IMG_0212

 

20 mins of Steve interviewing Ged

 

On being a good enough practitioner:

‘You don’t need to be this absolutely perfect example of being completely sorted out and balanced, but you need to have some ability in your own system to be able to modulate your own system and to just be settled around trauma states.’

On the main presentations in clinic work:

‘Hyperarousal and hypoarousal. Without a shadow of a doubt. That’s what everybody is suffering from, isn’t it?’

‘The more embodied people are, the more in contact with the living presence within them – the better they do. They’re happier. There’s joy. The mind, the brain, the central nervous system runs better. Hormones like that kind of environment as well.’

On the core assumptions of cranial work:

‘Are we that interested in the movement of cranial bones? It just seems a bit of a sideshow, to me. All of those things that are barely interesting anymore. It’s about organic, natural processes taking place through a whole number of systems in the body.’

Below is the full text of the transcript. You can also download the transcript as a pdf  6Q Ged 2015-12-04 v2

(NB This podcast is Steve interviewing Ged – coming soon Ged interviewing Steve for 20mins)

6Q Ged Sumer Dec 2105

Steve: Hey, Ged. We’re in Calgary together. It’s amazing to be here. Big sky, bit of snow on the ground. Thank you for inviting me over.

Ged: Pleasure, Steve. Good to have you here. It’s been a while since we hung out together, isn’t it?

Steve: Yeah, four days is unusual for us.

Steve: I was going to ask you some questions around where you are right now with biodynamic cranio work.

Ged: Sure.

Steve: The first one: Can you talk about the most important tools for creating safety in BCST?

Ged: Good question. I think it’s probably within the practitioner, actually, and how they are in themselves. I always think that scenario where the baby or the child is getting upset and distressed, and the best thing is Mum coming along and being very calm, picking the baby or the child up, and that’s the way people settle down. I think we play a little bit of a similar role.

People aren’t feeling safe. What does that mean? They’re hyperaroused or hypervigilant, and the best thing you can be is regulated in your own system. I think the work is about that, really. It’s about practitioners modelling balance in their own system. I think that’s one of the big things we bring to it.

If you’re starting to feel like you’re activating in a treatment session… I know for me, my practitioner just being very solid and steady, and not getting phased by it – I kind of know that on a conscious level, but unconsciously I know it as well. It’s like my physiology is looking for the other person being settled. I think that’s where it’s at, really, for me. I don’t know what you think.

Steve: I agree deeply. I think human beings find safety in other human beings, and we learn that, ideally, through caregivers who are good enough, but even if your caregiver isn’t good enough, to be human, you’re inherently seeking safety in relationship. Do you think that’s true?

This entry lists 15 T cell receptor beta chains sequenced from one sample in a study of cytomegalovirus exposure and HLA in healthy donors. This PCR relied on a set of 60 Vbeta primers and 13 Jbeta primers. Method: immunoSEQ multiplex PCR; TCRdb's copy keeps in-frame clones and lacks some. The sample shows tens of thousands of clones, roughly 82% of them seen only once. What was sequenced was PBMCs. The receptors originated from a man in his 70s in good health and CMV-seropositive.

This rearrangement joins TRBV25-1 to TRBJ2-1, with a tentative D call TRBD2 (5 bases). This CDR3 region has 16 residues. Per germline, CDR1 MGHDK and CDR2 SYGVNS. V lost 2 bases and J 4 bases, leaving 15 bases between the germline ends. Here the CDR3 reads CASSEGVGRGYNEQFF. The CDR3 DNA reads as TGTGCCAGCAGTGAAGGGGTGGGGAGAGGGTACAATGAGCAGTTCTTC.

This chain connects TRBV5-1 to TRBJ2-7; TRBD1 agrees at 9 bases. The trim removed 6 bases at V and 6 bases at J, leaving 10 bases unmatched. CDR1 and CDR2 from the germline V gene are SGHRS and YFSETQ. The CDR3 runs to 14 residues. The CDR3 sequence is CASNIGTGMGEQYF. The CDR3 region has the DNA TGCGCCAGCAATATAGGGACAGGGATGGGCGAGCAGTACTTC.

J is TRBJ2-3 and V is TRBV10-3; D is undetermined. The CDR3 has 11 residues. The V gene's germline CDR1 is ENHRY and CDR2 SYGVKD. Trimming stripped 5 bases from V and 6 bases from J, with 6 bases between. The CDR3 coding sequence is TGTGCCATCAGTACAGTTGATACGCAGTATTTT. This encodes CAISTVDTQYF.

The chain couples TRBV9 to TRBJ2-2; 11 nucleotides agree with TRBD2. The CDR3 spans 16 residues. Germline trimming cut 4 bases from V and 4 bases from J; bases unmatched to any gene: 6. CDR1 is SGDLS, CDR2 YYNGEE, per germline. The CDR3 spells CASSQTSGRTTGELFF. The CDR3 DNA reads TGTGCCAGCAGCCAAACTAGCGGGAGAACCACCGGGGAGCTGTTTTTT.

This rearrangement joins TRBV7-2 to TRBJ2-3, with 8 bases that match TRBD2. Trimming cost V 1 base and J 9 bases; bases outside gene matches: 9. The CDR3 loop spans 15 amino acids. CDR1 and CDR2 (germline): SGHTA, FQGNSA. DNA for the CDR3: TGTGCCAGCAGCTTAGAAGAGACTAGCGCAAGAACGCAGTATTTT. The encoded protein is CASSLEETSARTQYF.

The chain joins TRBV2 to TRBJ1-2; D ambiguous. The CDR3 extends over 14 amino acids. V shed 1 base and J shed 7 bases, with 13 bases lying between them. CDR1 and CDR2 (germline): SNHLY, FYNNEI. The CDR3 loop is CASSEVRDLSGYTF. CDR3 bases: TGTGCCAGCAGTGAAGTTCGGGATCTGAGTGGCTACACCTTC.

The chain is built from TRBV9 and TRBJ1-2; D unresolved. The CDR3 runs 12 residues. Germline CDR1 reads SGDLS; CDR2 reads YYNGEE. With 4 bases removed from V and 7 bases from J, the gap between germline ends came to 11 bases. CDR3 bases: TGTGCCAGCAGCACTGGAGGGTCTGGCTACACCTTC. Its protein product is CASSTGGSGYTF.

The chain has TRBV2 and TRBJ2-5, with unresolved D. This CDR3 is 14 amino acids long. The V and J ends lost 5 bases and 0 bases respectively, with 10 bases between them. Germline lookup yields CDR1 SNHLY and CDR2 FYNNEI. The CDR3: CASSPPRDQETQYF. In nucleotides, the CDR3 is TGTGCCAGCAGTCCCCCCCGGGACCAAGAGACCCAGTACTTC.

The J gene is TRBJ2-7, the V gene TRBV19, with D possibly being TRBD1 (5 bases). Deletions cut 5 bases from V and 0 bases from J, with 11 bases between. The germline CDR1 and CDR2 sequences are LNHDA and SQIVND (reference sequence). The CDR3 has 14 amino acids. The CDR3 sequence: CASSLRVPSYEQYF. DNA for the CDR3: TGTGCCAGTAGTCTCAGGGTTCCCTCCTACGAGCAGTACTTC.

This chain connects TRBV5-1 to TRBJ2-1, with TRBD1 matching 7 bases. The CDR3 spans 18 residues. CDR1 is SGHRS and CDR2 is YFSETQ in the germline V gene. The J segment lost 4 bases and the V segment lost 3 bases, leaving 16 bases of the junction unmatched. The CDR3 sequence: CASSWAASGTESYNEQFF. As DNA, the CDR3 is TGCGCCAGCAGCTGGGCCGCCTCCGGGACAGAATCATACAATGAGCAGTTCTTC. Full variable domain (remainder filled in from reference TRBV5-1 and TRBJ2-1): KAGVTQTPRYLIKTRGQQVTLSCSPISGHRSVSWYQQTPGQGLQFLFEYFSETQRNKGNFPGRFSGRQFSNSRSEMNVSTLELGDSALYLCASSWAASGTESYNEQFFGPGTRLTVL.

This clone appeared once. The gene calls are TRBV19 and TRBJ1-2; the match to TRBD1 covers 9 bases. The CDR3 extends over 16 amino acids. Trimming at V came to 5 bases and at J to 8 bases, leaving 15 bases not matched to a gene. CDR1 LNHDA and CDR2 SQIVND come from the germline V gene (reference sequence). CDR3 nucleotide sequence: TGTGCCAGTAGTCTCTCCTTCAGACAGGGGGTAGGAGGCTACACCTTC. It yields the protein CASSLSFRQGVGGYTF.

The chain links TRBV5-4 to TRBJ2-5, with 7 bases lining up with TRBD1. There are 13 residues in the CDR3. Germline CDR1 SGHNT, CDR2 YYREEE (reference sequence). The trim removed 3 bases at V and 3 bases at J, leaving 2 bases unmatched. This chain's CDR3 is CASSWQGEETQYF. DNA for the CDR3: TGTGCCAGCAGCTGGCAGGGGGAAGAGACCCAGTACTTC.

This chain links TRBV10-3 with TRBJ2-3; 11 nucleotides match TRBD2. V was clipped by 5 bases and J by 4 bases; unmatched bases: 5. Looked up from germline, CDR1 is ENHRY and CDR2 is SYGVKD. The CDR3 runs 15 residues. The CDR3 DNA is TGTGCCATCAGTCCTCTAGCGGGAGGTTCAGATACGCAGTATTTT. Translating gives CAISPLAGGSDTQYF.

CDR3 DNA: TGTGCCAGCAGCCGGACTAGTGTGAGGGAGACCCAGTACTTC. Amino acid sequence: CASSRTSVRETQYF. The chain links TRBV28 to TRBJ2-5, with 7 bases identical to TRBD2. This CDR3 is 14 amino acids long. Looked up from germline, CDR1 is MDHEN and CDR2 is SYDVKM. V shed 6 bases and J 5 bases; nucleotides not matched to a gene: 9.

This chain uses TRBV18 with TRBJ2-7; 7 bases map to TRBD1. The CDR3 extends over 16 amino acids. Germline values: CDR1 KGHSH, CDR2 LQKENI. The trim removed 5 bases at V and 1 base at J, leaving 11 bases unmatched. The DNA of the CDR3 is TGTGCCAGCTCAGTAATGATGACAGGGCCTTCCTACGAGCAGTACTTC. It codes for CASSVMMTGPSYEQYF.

Ged: Yeah, I do. I always like that idea of “good enough parenting.” I can’t remember what the percentage was, but I think it was like you just need to be 40 or 50% decent, good at it, and the child will not take any harm. I think it’s probably the same with practitioner-client relationship. You don’t need to be this absolutely perfect example of being completely sorted out and balanced, but you need to have some ability in your own system to be able to modulate your own system and to just be settled around trauma states. The more experience you get, the more you don’t get fazed, really.

I remember working in the early days, and people’s traumatized states starting to manifest, and it was quite distressing, actually, for a long time. Once you’ve sat with these things for a while, you just start to know the whole terrain of it, the whole feel of it. It’s known. How people react is actually not that wide of a range.

Steve: I agree.

Ged: They’re reacting along fairly well-established lines.

Steve: I don’t do anything that different from what I was taught 10-15 years ago, I just have a much deeper confidence in the really simple things.

Ged: Yeah.

Steve: I’ve seen them work in a wider, more extreme range of circumstances, and I just settle in, I’m present, try to make relationship, do the simple things really well, and I have confidence they’re going to work. I think my confidence in working is one of the biggest therapeutic tools. 

Ged: Yes, based on experience, I guess. Good. Okay.

Steve: I know you still run a practice, even with all of your travelling, and treating in various parts of the world. What are the common themes in your clinical practice? What are the sort of things you work with a lot?

Ged: Hyperarousal and hypoarousal. Yeah, without a shadow of a doubt, really. That’s what everybody is suffering from. Isn’t it? They might have all kinds of pathology labels on them, but I guess hyperarousal is the most common affect these days. Everybody is so stressed out of their minds in one way or another. Out of their bodies, actually. The biology is running fast. The number of times I’ve put my hands on people, and it’s the same kind of story: There’s not a lot going on in the digestive tract, everything is tight in the chest, the heart is running a bit fast, and there’s vasoconstriction, etc., and the mind is charging away. I think that’s probably number one.

Then low potency, people in varying states of fatigue, they’re running on empty – that is so common. That’s getting scary common, really. That always used to be around, but I think it’s almost every other client now.

Jaws, people…

Steve: You always love jaws.

Ged: I know. Love them. They’re everywhere.